In 1993, construction for a new wing of the Colorado Mental Health Institute in Pueblo led to the startling discovery of a mass grave. Nearly 100 bodies from a century ago were buried there, deceased patients unclaimed by family or friends. Philadelphia artist Andrea Modica
was intrigued by the finding, and subsequently spent a year photographing the remains for a series called Human Being
. Her efforts premiered in 2001 in New York.
Next month, the Art Gallery at University of Colorado Anschutz
Medical Campus in Aurora will display a portion of these works — on loan from the Denver Art Museum
— as part of Denver's Month of Photography.
“We hope that this exhibit will encourage a conversation about historical and aesthetic dimensions of the photograph as evidence and elegy, within the context of Modica’s ‘Human Being’ — a tragic story of the forgotten lives and the deaths of people who lived in Colorado over a century ago," says Simon Zalkind
, curator for the gallery at CU Anschutz, in the press release.
Elsewhere, Therese Jones
, director of the Arts and Humanities in Healthcare Program, says, “Our hope is that it will engage health professionals and the greater community in a dialogue about the ethical issues in contemporary health care, and piece together the story of what happened in our own history — right here in Colorado.”
The release continues:
The reasons for a secret burial in a mass grave remain a mystery. The individuals buried at the facility were those whose bodies had gone unclaimed and their burials unrecorded. However, the study of the skeletons reveals that most of them were men and there are traces of illnesses and damage which help reconstruct a form of personal history.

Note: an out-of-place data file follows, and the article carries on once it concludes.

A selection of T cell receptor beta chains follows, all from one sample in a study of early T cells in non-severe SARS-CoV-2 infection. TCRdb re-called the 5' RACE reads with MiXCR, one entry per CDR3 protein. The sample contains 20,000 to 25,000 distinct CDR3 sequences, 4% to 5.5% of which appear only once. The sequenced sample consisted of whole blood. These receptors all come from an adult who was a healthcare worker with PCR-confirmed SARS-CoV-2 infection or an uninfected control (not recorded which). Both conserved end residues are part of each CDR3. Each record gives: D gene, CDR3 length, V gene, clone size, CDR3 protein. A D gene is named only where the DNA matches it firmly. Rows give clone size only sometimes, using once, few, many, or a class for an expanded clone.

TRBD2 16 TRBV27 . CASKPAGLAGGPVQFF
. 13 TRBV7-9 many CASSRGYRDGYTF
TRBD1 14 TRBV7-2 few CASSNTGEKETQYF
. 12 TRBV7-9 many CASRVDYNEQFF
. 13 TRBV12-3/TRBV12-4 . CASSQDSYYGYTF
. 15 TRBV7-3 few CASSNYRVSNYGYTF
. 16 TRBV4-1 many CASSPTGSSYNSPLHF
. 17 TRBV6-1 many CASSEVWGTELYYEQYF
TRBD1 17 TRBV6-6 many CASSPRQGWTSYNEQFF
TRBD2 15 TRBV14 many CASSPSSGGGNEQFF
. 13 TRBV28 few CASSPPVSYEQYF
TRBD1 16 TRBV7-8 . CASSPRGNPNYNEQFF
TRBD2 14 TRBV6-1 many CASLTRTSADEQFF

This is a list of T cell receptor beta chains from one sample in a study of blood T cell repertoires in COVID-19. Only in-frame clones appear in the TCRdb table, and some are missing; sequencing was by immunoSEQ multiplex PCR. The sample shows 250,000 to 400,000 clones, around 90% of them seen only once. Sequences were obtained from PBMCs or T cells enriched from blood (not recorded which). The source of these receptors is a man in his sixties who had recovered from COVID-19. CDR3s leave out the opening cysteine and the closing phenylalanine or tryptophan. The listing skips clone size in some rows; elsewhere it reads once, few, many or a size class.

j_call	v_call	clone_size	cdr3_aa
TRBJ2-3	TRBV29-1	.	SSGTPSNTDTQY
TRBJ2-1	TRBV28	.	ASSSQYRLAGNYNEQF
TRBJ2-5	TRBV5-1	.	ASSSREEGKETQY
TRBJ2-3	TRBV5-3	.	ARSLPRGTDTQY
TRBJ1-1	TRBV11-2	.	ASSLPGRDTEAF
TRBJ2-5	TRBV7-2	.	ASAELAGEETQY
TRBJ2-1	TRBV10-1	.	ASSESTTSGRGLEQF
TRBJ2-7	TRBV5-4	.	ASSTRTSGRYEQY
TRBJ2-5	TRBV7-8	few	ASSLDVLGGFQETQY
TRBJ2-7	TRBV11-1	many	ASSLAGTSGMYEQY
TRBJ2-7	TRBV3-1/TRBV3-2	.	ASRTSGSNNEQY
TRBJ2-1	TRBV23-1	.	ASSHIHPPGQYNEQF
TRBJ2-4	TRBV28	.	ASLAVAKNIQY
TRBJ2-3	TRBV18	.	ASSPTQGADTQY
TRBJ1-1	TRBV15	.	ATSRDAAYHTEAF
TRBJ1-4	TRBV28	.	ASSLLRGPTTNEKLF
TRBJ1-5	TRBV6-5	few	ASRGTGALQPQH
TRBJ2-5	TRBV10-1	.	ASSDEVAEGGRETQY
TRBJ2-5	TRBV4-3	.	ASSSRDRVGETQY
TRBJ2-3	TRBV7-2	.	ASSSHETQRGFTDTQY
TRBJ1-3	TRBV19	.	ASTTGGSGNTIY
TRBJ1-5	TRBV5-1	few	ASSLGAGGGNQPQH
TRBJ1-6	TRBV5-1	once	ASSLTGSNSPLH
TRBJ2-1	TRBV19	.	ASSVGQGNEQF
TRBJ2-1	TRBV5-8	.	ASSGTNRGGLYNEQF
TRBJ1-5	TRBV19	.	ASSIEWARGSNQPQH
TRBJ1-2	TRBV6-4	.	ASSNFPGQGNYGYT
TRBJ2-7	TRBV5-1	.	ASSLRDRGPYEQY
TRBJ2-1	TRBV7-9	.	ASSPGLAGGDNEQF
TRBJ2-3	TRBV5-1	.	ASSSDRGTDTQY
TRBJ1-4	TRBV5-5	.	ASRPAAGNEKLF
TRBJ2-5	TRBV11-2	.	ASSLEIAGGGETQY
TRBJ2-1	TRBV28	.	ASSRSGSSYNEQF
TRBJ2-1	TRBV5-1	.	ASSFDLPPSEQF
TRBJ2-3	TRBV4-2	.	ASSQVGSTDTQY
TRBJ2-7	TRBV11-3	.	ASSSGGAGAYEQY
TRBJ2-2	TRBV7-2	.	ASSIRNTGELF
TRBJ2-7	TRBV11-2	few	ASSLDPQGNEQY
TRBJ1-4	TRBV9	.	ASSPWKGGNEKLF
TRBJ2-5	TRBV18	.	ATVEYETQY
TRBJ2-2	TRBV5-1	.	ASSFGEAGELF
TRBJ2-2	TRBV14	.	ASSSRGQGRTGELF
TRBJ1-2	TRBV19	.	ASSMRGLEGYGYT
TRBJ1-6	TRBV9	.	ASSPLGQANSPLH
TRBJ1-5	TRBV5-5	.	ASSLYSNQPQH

For an article
in Canadian Medical Association Journal
, Jonah Samson
writes this of Modica's Human Being
series: "This is a portrait, not a record of physical remains. Repeatedly we see that while medical examination attempts to reconstruct some aspect of physicality, Modica's examination manages to reestablish the presence of a soul."
opens Thurs., March 5 from 4-7 p.m. and runs through May 23. It's free and open to the public.
Denver Art Museum: A. E. Manley Photography Collection, 2014.264
Denver Art Museum: A. E. Manley Photography Collection, 2014.255
Denver Art Museum: A. E. Manley Photography Collection, 2014.242
Denver Art Museum: A. E. Manley Photography Collection, 2014.232
As the University of Colorado and Anschutz influences are right here on our own doorstep, it's exciting to think that in the next few years, UCCS' own visual and performing arts building, alongside the forthcoming medical school, will foster such crossover as this.